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Privacy Flag: an EU-funded Project Success Story

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Published on Thursday, 05 July 2018

It’s early days for the GDPR, but the regulation, along with recent high-profile cases such as the Facebook/Cambridge Analytica fallout, has already had a big impact on the public consciousness. People who previously had little awareness of how companies were harvesting their data are now waking up to the extent to we give away personal information online.

But how can we reconcile the benefits and attractions of our favourite apps and online services with the desire to take control of our personal data? Privacy Flag is a Horizon 2020 European research project providing a range of apps and services to help citizens do just that. The European Commission recently underlined the need for such tools when it named Privacy Flag an EU-funded Project Success Story.

People are increasingly aware that companies are gathering huge amounts of personal data through apps and websites

One App to Rule them All

The average smartphone user accesses some 30 apps per month, and with the Privacy Flag app, you might find yourself making space for one more. This app compares the contents of a user’s phone to a database of ‘privacy friendly’ apps as anaylsed by Privacy Flag. It also tells you which of your apps are sharing sensory data from your phone, prompting you to block this in your settings.

The Privacy Flag app is available on Google Play

Private Browsing

For web browsing you can download the Privacy Flag add-on. This scans websites to check that they use adequate security measures and to alert you to third party trackers, such as those belonging to advertising or analytics companies. Further, Privacy Flag’s Observatory alerts users of behavioural changes to apps and websites, and of when changes to the IT landscape might have implications for these tools.

Reconciling Crowdsourcing with Privacy

All of this work has taken place across 12 partner organisations, with the team at SnT supporting the developers of the crowdsourcing aspects of the app and add-on. Both tools use crowdsourcing to harness the experience and expertise of the public, with users encouraged to rate apps and websites. Privacy flag then analyses this data together with automated security and privacy evaluations to make their recommendations.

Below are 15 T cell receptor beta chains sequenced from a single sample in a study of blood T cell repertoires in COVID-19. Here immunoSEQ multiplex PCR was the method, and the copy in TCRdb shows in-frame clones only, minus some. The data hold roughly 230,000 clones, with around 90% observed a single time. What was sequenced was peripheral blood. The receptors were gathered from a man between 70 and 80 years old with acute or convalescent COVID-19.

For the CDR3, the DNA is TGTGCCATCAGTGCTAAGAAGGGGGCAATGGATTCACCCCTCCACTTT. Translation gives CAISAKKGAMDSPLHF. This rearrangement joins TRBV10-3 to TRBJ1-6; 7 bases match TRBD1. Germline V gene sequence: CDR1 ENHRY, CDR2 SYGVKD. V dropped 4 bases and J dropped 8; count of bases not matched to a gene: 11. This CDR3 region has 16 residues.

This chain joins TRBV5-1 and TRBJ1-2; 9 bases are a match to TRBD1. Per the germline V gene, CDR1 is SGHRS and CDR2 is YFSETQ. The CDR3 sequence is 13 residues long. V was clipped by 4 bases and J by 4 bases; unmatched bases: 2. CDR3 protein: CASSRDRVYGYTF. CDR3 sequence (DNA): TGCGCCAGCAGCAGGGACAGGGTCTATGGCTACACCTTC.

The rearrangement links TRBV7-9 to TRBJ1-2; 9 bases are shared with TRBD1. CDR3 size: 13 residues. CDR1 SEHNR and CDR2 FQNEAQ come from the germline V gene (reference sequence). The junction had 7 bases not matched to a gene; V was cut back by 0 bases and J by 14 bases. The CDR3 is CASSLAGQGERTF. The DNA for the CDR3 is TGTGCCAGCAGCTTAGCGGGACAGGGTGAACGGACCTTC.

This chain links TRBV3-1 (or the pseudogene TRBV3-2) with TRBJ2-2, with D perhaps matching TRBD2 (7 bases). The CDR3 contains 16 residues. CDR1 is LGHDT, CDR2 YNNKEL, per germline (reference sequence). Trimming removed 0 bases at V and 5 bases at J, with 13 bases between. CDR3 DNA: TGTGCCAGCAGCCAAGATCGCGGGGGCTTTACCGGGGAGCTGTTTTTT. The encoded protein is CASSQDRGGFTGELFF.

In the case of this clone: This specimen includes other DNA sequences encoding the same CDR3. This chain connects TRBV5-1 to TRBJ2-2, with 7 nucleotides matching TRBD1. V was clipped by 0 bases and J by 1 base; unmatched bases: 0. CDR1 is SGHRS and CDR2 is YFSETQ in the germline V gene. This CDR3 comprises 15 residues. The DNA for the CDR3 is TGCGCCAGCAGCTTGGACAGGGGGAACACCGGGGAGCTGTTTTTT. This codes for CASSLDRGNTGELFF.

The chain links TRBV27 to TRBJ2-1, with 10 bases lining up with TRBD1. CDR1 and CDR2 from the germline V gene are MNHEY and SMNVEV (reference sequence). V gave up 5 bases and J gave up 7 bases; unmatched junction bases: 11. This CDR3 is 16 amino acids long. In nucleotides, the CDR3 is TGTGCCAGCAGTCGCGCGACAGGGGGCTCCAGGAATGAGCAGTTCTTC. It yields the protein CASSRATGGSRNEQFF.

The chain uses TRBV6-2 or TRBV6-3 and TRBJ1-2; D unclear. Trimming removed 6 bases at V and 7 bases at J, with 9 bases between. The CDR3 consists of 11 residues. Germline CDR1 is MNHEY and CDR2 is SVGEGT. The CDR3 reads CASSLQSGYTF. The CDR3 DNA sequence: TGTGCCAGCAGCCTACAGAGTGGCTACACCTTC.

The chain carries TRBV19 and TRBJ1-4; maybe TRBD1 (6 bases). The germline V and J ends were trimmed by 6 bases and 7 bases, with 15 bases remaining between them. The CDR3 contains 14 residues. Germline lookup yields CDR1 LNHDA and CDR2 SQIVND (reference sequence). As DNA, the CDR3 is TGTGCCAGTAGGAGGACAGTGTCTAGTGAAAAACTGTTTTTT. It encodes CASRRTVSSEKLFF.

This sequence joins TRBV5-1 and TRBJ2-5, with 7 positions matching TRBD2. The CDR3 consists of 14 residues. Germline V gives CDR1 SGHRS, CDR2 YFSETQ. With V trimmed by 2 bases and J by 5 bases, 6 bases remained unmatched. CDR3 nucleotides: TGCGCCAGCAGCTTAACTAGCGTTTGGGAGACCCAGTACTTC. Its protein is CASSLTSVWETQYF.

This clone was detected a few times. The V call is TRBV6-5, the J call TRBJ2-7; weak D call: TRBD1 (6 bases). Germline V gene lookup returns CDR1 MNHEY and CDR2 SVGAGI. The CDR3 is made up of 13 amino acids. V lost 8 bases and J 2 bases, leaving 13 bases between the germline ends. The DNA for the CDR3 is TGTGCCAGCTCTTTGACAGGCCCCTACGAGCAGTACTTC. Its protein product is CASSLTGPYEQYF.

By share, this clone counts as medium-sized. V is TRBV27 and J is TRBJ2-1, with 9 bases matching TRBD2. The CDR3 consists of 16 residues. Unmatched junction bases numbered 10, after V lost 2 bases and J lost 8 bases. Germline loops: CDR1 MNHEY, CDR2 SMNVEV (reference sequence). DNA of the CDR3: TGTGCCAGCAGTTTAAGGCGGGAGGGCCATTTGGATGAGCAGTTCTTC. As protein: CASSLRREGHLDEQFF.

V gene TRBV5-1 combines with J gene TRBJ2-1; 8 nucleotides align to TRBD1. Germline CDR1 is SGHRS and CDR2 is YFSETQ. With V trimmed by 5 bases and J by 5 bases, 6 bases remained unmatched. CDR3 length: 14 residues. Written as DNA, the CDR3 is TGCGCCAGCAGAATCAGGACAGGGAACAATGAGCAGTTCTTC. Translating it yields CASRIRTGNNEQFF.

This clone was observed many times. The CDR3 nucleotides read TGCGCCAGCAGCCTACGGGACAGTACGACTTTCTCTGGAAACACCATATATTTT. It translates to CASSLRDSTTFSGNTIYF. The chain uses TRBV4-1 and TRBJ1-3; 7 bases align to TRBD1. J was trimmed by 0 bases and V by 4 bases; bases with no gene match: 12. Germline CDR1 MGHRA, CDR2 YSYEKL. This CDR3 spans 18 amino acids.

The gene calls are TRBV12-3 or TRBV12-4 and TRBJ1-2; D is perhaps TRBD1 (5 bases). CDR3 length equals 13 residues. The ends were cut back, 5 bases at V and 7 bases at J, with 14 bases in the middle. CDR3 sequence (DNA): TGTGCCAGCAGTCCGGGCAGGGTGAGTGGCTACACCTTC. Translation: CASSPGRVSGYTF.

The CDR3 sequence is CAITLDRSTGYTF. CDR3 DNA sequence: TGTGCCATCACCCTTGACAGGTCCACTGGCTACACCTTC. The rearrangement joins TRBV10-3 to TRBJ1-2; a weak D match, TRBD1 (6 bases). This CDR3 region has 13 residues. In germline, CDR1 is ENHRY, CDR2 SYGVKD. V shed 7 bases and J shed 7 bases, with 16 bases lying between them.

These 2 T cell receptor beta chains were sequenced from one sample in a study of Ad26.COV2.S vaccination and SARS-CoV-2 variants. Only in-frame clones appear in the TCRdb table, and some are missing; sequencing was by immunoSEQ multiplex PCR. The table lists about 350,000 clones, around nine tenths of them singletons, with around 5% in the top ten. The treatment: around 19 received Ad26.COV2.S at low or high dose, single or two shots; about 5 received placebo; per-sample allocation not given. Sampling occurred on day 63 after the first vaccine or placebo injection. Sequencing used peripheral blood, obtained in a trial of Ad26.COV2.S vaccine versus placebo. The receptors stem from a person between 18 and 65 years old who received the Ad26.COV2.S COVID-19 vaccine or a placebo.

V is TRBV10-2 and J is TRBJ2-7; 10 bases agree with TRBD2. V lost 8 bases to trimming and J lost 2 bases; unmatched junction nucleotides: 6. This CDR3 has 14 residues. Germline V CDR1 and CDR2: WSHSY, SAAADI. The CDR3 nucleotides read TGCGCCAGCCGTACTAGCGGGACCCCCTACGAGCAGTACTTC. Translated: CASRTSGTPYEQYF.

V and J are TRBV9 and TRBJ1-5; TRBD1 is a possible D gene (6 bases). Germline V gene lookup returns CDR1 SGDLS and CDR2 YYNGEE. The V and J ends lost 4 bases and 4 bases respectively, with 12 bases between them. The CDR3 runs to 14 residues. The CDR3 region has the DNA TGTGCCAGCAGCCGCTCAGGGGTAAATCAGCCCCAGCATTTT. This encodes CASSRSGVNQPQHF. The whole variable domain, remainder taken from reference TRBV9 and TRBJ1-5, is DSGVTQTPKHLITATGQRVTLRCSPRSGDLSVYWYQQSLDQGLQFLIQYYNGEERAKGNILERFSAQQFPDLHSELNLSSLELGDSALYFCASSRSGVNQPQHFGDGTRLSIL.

The key challenge here is that crowdsourcing itself bears inherent privacy risks; the mere fact that someone is evaluating a certain website, or that they are doing so from a certain location, might compromise sensitive information. Further, even when data is encrypted, the way it is sent can give away a lot of information; would-be eavesdroppers can profile users by analysing when and how often the data is transferred, how much of it there is and how long it takes to transfer. And once the data arrives at the Privacy Flag servers we cannot assume that these are entirely trustworthy, so it needs to remain anonymous there.

SnT’s Dr. Karim Emara (now Ain Shams University, Egypt), Dr. Stefan Schiffner and Dr. Marharyta Aleksandrova therefore supported the Privacy Flag software developers in analysing the server’s security and implementing state-of-the-art anonymization techniques, preventing anyone – including Privacy Flag itself – from gleaning any personal information from these communications.

Supporting Companies in Compliance

In addition to supporting citizens, Privacy Flag also encompasses a second set of tools, aimed at helping companies ensure GDPR compliance. This includes Privacy Pact (a voluntary legally binding mechanism for organisations outside the European Union to commit to the GDPR), a certification scheme, and the European Privacy Portal, a database of resources on privacy and personal data protection.

An Interdisciplinary Approach

Explaining the success of the project, Stefan Schiffner emphasised the extent to which it had relied on specialists from different domains being willing to go beyond their zones of expertise. “You can’t solve these problems with technology alone, or indeed from any one viewpoint. Yes, you need lawyers to explain the legal text, but the legal text only makes sense if the lawyer understands the technical state of the art. You also need experts in user interface to ensure that the tools are user friendly; you can have the best consent text in the world from a technical and legal perspective, for example, but if it isn’t clear then you can’t use it as the legal basis for processing data.”

Judging from the enthusiastic reception of the tools – which are currently in beta testing – so far, there is high demand for trustworthy technology to help us maintain our privacy online.